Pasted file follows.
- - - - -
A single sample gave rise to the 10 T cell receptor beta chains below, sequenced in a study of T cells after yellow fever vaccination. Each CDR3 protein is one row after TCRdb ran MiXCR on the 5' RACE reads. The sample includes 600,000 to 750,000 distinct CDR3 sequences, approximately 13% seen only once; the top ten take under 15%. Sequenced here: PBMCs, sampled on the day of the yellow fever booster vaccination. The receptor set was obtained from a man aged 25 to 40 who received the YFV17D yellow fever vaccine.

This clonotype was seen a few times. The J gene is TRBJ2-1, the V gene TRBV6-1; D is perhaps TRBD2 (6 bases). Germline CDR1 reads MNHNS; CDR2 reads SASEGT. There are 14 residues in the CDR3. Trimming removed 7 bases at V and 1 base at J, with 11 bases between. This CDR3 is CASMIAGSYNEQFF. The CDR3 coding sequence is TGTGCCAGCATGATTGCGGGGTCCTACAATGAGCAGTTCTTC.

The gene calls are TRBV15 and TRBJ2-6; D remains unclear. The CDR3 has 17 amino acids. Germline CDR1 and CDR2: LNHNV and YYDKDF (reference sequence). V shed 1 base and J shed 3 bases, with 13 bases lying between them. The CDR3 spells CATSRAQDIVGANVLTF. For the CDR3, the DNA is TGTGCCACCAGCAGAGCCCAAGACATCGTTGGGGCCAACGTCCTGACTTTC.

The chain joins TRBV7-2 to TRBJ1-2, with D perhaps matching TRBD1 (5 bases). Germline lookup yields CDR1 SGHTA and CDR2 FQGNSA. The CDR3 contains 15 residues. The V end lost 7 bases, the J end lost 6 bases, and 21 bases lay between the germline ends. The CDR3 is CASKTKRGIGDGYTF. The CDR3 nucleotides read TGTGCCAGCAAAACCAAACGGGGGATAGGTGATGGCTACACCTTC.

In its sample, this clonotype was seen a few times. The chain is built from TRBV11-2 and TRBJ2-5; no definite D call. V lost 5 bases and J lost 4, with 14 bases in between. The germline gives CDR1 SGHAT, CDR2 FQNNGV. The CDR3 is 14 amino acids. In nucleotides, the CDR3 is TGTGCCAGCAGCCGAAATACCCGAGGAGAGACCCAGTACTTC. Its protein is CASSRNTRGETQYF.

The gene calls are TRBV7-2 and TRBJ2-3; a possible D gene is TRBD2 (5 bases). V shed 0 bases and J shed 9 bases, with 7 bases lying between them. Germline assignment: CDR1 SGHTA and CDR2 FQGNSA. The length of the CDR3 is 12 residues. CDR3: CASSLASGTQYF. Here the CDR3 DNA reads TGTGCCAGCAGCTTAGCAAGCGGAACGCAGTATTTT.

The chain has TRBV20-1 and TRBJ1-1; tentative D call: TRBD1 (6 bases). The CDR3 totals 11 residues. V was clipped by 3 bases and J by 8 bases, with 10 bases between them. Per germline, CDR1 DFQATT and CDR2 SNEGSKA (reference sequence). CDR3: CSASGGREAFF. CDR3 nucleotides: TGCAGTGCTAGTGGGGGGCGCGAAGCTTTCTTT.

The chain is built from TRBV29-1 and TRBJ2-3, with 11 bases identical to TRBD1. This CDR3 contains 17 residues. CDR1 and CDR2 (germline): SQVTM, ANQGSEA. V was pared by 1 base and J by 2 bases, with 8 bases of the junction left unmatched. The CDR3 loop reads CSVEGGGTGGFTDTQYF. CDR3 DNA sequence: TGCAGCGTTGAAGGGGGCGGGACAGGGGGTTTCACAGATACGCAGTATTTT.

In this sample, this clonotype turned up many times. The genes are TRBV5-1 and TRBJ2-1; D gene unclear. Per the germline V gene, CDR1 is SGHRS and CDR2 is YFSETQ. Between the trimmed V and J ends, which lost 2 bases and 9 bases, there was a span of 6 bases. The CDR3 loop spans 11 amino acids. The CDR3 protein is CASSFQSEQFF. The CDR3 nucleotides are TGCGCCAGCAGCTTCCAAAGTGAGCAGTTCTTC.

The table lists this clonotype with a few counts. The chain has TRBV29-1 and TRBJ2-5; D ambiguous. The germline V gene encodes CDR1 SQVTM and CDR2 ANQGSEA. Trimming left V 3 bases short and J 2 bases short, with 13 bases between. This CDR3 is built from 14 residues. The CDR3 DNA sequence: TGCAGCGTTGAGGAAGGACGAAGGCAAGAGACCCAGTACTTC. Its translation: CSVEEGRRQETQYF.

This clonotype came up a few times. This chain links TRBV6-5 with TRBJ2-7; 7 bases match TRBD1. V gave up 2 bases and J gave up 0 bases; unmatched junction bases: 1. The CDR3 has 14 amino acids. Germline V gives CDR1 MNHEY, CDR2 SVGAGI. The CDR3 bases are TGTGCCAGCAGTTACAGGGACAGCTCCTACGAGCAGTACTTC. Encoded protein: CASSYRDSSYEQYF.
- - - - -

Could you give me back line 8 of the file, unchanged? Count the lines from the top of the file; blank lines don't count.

The chain is built from TRBV29-1 and TRBJ2-3, with 11 bases identical to TRBD1. This CDR3 contains 17 residues. CDR1 and CDR2 (germline): SQVTM, ANQGSEA. V was pared by 1 base and J by 2 bases, with 8 bases of the junction left unmatched. The CDR3 loop reads CSVEGGGTGGFTDTQYF. CDR3 DNA sequence: TGCAGCGTTGAAGGGGGCGGGACAGGGGGTTTCACAGATACGCAGTATTTT.